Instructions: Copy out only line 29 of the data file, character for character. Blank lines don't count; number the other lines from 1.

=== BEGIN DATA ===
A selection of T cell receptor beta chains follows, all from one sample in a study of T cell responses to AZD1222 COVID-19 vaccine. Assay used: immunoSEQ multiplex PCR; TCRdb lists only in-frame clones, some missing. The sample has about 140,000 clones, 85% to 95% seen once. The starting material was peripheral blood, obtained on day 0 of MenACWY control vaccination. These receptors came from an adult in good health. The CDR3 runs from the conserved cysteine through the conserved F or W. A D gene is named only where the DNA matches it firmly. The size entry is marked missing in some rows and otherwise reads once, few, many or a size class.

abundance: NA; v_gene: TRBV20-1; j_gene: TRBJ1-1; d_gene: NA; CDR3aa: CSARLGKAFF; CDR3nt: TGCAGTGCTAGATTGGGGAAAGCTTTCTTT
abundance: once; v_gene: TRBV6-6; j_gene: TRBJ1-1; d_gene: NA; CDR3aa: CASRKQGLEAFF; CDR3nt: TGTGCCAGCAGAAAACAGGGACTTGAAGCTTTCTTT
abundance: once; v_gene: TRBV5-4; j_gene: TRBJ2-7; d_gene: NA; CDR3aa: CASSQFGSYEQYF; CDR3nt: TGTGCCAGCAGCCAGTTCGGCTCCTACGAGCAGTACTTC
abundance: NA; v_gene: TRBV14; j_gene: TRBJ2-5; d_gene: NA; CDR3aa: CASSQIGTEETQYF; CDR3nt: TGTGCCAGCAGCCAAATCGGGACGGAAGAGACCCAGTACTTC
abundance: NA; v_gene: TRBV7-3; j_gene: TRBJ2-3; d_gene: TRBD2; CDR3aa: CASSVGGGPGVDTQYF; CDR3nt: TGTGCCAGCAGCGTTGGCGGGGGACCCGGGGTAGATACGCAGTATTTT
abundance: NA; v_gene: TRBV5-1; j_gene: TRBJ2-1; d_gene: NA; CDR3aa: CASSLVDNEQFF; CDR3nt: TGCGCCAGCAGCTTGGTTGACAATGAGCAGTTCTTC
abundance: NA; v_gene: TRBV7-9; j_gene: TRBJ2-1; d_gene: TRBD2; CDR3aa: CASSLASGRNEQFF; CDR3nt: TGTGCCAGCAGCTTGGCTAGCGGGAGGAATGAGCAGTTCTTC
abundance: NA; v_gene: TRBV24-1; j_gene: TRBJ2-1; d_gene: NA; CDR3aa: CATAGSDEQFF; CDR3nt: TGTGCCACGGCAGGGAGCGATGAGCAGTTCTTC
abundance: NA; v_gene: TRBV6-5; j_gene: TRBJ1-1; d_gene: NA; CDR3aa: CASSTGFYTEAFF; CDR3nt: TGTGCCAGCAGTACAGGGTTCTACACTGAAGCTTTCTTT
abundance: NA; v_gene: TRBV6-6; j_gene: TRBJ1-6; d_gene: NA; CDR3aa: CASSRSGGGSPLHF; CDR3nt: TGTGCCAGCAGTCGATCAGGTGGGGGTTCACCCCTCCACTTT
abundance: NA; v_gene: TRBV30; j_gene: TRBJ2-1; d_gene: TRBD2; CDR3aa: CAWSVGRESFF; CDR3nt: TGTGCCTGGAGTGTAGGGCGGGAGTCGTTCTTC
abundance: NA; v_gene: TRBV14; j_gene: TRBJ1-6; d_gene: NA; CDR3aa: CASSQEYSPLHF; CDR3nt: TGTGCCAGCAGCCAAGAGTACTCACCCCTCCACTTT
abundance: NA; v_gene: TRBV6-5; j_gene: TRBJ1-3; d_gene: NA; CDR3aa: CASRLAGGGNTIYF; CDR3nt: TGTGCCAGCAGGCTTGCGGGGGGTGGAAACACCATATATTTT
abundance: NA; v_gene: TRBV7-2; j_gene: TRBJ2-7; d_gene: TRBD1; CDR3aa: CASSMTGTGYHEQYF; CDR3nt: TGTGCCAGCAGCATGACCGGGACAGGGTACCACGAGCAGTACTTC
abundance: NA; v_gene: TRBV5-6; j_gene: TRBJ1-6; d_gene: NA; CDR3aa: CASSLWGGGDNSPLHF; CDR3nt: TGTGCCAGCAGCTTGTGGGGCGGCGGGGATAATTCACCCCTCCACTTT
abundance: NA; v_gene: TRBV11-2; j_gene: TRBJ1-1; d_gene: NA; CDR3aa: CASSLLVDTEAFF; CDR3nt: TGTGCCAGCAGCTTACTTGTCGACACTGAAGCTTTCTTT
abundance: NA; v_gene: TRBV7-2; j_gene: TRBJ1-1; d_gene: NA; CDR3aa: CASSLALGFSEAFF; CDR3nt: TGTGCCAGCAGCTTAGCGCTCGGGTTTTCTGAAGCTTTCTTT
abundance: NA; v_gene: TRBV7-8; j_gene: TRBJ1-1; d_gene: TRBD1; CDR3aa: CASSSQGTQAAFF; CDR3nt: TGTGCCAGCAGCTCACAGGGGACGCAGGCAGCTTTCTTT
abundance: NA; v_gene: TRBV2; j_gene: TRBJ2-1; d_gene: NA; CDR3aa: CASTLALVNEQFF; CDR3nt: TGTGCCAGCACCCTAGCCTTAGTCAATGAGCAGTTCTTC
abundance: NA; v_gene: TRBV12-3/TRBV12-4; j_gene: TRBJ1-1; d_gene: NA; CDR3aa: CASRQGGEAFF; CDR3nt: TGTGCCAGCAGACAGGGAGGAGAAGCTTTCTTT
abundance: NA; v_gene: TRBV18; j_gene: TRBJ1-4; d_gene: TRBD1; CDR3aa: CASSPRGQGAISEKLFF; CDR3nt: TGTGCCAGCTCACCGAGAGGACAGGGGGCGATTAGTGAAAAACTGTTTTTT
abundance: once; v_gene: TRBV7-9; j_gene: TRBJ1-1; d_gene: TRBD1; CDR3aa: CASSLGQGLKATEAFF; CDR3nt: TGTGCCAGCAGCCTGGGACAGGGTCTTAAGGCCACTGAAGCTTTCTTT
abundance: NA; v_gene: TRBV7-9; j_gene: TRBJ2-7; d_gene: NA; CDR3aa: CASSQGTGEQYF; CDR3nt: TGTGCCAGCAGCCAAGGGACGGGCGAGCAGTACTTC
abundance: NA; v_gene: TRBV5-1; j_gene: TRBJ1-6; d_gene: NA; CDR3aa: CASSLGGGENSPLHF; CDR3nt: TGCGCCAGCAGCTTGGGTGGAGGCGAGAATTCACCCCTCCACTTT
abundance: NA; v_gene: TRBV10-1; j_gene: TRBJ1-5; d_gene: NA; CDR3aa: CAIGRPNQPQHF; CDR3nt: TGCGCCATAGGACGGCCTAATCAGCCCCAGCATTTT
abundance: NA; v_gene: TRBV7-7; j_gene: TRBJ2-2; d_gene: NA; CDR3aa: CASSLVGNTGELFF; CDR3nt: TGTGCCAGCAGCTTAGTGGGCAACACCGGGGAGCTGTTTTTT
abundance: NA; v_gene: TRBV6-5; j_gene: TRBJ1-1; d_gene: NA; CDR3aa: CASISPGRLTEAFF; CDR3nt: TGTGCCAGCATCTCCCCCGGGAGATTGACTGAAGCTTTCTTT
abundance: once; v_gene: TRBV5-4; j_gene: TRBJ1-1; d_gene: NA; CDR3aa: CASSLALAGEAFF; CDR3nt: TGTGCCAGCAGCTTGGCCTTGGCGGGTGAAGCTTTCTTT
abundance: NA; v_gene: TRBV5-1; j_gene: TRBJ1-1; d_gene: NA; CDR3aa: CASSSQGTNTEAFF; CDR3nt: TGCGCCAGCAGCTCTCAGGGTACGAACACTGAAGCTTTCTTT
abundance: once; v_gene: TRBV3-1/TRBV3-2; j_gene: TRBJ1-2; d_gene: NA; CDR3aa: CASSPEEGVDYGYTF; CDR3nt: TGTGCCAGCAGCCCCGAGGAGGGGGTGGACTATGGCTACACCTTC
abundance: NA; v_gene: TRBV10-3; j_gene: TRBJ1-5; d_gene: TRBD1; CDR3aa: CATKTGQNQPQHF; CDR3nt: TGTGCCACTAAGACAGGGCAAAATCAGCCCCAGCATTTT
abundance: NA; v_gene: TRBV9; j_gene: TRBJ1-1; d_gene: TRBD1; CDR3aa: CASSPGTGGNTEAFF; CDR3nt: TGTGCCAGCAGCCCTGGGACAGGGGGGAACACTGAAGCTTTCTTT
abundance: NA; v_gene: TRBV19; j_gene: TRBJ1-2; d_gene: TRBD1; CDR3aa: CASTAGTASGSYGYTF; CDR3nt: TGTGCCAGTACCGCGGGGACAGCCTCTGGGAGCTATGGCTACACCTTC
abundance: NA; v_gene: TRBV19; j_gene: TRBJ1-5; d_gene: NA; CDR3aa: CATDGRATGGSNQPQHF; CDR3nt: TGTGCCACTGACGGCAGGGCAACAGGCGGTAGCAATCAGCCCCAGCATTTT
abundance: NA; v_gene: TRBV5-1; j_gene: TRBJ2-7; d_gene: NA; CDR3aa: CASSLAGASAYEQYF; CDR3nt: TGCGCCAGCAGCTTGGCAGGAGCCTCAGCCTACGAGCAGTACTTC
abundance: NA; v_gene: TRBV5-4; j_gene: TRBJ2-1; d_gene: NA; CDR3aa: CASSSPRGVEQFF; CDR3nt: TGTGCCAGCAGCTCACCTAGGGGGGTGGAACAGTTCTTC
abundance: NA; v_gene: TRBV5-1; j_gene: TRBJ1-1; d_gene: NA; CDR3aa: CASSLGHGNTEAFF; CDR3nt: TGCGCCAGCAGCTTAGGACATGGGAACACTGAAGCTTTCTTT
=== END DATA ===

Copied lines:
abundance: once; v_gene: TRBV5-4; j_gene: TRBJ1-1; d_gene: NA; CDR3aa: CASSLALAGEAFF; CDR3nt: TGTGCCAGCAGCTTGGCCTTGGCGGGTGAAGCTTTCTTT